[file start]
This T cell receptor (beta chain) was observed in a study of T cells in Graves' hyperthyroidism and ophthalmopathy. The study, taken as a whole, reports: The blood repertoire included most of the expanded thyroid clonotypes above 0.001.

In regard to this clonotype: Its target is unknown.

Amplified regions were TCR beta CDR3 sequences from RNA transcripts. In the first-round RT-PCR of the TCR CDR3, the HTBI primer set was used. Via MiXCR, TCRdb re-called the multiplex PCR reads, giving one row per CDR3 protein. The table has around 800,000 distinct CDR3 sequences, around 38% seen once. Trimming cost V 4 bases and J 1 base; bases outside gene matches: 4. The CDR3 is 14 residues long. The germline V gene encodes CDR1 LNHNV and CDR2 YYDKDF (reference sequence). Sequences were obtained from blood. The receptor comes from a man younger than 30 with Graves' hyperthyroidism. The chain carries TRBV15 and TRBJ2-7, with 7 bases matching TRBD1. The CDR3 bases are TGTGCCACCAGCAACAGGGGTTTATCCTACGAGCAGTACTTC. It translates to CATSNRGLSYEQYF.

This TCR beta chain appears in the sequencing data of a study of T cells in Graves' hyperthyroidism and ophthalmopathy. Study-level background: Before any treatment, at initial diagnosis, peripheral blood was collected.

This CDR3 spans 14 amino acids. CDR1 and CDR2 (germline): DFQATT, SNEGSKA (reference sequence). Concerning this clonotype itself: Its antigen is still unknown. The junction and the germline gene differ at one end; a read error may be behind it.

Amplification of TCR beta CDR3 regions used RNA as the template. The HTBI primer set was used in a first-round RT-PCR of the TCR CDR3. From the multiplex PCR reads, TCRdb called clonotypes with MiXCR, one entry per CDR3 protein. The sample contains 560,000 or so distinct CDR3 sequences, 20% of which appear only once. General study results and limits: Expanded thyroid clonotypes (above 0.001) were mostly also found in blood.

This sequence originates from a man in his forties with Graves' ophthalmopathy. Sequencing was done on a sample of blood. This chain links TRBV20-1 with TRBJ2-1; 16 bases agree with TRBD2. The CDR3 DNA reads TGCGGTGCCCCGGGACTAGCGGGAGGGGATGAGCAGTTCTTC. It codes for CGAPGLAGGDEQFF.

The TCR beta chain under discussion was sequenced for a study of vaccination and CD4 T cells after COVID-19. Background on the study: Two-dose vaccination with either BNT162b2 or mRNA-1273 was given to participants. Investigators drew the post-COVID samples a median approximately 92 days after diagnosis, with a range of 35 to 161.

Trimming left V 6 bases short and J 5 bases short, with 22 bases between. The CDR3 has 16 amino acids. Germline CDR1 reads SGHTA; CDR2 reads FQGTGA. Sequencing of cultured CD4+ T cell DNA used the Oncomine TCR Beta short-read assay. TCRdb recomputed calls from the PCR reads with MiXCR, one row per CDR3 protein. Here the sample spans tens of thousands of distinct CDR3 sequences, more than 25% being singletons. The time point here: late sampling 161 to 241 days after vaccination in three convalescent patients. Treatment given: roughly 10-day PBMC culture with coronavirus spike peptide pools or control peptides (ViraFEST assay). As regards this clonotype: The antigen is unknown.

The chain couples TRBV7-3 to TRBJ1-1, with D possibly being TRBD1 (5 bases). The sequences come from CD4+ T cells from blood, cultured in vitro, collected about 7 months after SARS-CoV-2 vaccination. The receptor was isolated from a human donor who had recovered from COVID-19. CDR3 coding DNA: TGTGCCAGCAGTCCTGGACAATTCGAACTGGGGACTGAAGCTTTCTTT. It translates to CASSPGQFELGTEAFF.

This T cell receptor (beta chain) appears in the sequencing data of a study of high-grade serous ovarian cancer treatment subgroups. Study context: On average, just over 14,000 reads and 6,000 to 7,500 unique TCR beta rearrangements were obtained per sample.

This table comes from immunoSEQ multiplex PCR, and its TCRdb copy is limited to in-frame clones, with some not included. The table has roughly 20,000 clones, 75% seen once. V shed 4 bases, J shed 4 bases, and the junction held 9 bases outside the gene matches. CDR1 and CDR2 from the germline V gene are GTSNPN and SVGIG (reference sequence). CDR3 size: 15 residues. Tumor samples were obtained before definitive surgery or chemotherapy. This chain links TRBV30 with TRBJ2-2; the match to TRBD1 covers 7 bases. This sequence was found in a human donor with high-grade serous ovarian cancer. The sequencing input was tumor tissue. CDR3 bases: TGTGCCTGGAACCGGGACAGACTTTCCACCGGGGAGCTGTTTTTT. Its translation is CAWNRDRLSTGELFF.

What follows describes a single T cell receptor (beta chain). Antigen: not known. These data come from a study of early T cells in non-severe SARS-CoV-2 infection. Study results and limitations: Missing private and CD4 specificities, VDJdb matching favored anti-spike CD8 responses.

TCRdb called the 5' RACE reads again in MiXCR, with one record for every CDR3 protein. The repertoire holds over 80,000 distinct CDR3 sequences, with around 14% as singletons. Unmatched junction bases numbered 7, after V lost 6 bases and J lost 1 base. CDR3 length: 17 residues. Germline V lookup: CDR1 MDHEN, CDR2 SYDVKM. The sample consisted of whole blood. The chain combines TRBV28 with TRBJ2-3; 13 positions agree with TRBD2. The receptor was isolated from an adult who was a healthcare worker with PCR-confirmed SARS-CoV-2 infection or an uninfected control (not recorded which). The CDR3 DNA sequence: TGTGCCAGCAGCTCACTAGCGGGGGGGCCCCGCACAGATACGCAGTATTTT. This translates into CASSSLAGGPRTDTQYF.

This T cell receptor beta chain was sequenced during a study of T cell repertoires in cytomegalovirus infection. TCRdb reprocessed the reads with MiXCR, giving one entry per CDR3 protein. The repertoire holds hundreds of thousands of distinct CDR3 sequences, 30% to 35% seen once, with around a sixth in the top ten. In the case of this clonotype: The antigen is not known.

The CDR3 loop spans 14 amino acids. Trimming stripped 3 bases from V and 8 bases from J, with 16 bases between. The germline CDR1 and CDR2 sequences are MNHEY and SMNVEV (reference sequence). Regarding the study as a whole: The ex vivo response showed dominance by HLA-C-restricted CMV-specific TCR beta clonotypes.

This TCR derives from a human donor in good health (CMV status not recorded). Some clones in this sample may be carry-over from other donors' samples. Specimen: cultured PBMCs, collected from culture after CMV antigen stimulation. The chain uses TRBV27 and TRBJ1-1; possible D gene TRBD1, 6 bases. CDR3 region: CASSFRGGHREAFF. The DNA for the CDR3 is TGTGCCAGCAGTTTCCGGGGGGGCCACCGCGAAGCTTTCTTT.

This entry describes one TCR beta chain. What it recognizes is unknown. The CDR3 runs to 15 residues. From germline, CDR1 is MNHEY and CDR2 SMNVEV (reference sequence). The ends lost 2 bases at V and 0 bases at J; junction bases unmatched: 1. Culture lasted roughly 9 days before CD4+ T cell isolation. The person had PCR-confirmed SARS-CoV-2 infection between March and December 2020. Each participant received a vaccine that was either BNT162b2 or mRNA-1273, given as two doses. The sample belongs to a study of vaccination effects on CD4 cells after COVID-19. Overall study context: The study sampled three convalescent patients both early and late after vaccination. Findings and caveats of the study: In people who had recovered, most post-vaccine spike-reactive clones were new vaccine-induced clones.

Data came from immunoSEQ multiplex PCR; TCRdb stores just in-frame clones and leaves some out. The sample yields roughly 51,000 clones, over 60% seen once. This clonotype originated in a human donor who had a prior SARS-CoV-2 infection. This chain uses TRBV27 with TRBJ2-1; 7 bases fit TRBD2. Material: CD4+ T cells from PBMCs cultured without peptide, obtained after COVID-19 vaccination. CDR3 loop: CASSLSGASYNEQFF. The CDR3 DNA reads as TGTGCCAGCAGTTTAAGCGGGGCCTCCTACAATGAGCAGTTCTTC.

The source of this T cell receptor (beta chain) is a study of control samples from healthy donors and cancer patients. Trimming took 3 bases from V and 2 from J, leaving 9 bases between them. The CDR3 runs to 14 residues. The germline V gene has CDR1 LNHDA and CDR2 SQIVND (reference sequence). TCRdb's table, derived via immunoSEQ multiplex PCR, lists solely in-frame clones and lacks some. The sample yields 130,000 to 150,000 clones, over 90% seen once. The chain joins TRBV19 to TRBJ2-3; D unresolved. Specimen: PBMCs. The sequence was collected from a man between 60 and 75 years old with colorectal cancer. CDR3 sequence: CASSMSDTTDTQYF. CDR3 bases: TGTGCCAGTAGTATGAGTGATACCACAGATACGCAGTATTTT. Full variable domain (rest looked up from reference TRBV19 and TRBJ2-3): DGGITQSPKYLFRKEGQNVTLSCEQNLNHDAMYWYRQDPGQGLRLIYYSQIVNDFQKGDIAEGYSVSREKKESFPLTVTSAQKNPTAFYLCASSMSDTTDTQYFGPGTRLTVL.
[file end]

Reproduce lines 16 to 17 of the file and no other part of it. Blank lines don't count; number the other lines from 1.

The CDR3 loop spans 14 amino acids. Trimming stripped 3 bases from V and 8 bases from J, with 16 bases between. The germline CDR1 and CDR2 sequences are MNHEY and SMNVEV (reference sequence). Regarding the study as a whole: The ex vivo response showed dominance by HLA-C-restricted CMV-specific TCR beta clonotypes.

This TCR derives from a human donor in good health (CMV status not recorded). Some clones in this sample may be carry-over from other donors' samples. Specimen: cultured PBMCs, collected from culture after CMV antigen stimulation. The chain uses TRBV27 and TRBJ1-1; possible D gene TRBD1, 6 bases. CDR3 region: CASSFRGGHREAFF. The DNA for the CDR3 is TGTGCCAGCAGTTTCCGGGGGGGCCACCGCGAAGCTTTCTTT.